I was just over at the OpenOffice site browsing through some of their marketing materials to see if there was anything interesting. I came across a presentation that was given on September 19th at the OpenOffice 2007 Conference. The presentation was called “OpenOffice.org 3.0 and Beyond,” and it walked through some of the most notable features that are expected to be released in the next big OpenOffice milestone.
The presentation was actually pretty interesting to flip through, but the one thing that really caught my attention was their reference to including a Personal Information Manager (PIM). More specifically the presentation mentions bundling Thunderbird with their Office Suite, and refers to it as an “Outlook replacement.” This is all assuming that Thunderbird recently losing two of it’s main developers doesn’t affect the decision, because I’m sure OpenOffice wants to ensure that Thunderbird will continue to progress before including it.
A post that I made earlier this year regarding Thunderbird as an Outlook replacement really sparked some heated debates in the comments. People were saying that it will never happen, yet this is the direct goal of the new OpenOffice. They plan on including the Lightning add-on for Thunderbird so that in addition to email support, users will also be able to manage their schedule and appointments.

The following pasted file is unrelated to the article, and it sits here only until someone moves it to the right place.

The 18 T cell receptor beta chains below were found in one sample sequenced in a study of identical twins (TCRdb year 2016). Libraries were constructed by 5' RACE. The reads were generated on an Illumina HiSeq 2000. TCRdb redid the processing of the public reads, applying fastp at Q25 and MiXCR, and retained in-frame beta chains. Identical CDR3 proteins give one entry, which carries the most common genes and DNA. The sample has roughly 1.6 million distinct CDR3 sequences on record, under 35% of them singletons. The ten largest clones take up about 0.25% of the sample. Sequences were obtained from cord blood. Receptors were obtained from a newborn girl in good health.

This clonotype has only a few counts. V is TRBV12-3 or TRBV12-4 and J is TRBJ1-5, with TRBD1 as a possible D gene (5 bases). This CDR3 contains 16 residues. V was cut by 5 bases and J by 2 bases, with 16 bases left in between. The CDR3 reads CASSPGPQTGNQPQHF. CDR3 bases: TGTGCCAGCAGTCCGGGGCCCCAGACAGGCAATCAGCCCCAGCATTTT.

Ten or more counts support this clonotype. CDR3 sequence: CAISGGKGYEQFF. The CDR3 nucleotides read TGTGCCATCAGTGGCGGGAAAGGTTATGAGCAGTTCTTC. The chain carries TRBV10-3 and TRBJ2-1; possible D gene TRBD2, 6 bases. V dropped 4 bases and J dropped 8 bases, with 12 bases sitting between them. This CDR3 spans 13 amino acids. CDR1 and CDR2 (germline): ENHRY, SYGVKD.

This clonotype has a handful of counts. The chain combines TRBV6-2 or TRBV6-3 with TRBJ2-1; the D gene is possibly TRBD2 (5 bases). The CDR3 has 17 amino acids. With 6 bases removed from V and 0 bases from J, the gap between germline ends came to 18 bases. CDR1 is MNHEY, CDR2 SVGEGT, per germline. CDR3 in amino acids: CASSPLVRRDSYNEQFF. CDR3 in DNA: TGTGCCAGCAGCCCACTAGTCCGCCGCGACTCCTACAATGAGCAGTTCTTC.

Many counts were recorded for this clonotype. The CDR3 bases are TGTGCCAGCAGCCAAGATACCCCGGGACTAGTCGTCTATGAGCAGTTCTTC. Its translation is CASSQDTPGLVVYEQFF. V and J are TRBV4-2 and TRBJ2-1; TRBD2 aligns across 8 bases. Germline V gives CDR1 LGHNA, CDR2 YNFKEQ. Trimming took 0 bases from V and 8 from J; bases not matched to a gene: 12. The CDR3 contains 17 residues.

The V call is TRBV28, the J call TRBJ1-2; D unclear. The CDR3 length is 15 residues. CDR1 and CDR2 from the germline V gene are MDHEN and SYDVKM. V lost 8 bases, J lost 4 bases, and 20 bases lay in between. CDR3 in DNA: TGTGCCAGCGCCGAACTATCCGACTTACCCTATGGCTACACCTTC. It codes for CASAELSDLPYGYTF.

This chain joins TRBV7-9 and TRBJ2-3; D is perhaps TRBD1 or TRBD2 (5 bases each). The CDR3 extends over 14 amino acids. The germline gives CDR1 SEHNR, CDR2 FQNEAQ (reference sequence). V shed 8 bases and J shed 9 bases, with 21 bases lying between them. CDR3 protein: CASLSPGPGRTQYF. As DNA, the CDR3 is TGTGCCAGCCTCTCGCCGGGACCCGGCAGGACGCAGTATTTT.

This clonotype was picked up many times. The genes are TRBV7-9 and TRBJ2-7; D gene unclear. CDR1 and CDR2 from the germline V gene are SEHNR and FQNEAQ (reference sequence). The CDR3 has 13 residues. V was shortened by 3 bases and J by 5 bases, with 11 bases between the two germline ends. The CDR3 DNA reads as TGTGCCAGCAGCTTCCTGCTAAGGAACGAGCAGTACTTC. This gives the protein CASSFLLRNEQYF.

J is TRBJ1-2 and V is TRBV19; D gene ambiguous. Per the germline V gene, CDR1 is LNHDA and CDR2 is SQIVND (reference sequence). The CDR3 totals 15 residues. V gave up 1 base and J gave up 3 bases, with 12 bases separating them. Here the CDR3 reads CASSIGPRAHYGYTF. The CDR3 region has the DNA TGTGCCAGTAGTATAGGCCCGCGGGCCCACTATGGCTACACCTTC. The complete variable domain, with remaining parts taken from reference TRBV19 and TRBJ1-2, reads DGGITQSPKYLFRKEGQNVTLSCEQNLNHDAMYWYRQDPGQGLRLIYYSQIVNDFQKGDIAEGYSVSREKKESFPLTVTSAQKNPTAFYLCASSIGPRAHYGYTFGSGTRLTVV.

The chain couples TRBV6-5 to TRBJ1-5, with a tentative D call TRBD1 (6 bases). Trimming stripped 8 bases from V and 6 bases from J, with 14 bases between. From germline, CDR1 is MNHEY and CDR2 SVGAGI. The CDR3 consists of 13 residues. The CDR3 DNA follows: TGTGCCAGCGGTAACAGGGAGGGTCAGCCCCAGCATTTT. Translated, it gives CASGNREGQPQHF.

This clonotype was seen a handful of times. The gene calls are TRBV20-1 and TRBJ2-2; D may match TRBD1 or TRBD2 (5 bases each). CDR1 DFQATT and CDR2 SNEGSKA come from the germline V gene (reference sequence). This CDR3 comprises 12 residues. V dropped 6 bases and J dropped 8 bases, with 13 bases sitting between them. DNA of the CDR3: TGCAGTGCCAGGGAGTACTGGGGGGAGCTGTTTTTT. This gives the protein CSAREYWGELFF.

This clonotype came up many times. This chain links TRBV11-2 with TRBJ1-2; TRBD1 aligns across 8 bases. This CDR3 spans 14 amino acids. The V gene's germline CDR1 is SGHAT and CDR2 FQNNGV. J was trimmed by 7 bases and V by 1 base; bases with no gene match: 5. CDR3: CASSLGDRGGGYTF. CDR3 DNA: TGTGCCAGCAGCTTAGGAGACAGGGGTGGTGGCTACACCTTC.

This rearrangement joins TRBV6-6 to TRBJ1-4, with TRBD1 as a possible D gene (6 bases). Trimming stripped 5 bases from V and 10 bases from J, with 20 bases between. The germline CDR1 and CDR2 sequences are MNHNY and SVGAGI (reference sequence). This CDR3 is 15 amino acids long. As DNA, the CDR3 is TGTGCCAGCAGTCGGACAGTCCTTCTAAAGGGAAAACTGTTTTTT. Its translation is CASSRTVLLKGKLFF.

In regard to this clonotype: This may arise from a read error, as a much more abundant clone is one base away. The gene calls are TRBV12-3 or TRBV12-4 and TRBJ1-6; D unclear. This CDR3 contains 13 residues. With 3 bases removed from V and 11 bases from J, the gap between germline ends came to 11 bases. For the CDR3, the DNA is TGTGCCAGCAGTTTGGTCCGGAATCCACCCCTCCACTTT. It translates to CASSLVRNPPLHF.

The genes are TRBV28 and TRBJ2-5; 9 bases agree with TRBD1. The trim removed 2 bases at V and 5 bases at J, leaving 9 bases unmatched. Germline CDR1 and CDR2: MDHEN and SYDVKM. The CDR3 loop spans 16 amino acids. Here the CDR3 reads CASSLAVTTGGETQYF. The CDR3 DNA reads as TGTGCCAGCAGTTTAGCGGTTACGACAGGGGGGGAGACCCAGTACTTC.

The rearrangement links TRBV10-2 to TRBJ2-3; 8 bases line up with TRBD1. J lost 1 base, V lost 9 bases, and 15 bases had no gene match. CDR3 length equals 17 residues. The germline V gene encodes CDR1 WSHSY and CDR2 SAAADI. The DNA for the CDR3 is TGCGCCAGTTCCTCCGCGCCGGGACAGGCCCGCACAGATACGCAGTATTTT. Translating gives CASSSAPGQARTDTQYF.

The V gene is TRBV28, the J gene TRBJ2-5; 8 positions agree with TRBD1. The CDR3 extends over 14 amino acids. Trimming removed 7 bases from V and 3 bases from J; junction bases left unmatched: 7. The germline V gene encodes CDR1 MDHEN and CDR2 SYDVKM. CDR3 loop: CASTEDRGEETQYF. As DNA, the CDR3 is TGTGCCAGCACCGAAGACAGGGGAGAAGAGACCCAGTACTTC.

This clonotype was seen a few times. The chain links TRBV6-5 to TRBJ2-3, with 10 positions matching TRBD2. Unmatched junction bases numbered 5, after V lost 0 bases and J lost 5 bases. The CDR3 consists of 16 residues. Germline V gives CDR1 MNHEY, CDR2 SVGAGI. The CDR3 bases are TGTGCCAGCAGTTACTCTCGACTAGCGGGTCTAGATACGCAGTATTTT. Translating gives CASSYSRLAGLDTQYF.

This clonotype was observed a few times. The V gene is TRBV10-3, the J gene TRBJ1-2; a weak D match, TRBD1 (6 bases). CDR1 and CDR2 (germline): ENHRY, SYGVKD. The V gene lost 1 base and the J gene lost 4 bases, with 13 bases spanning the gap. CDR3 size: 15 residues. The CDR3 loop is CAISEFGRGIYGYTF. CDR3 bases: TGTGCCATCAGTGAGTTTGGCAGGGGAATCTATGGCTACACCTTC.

This is pretty big news, but the PIM that is to be included in OpenOffice 3.0 won’t be the only notable feature (click on a thumbnail to enlarge it):
- New Personal Information Manager
- Supports local and server-based calendars
- Task management
- Month, week, day view
- Multiple calendars support
- Free/busy management
- Connector to Sun Java System Calendar Server (WCAP, iCal, WebDAV, CalDAV, and Google Calendar
- PDF Import and Export
- Microsoft Office 2007 XML Importing
- Improved Pivot Tables and Solver in Calc
- Web 2.0 Support (Blogging and Wiki)
- Presenter Console with Multi-screen Support
- Vista Integration
- New Chart Engine and Wizard
- New chart types like regression curves, 3D exploded pie, 3D doughnut, 3D smooth lines, and more.
- Flexible source ranges
- Enhanced logarithmic scales
- Enhanced data editor
- Improved Notes
- Rectangle Selection in Writer
- New Report Engine for Base
- Improved Extension Management
- Icon Redesign
- Better Chapter Numbering in Writer
- ODF Toolkit
OpenOffice 3.0 is due out in September 2008 which is perfect timing for the Linux world. Most Linux distributions have a new version that comes out every spring and fall, so OpenOffice 3.0 should be able to make it into the fall lineup of Linux distributions.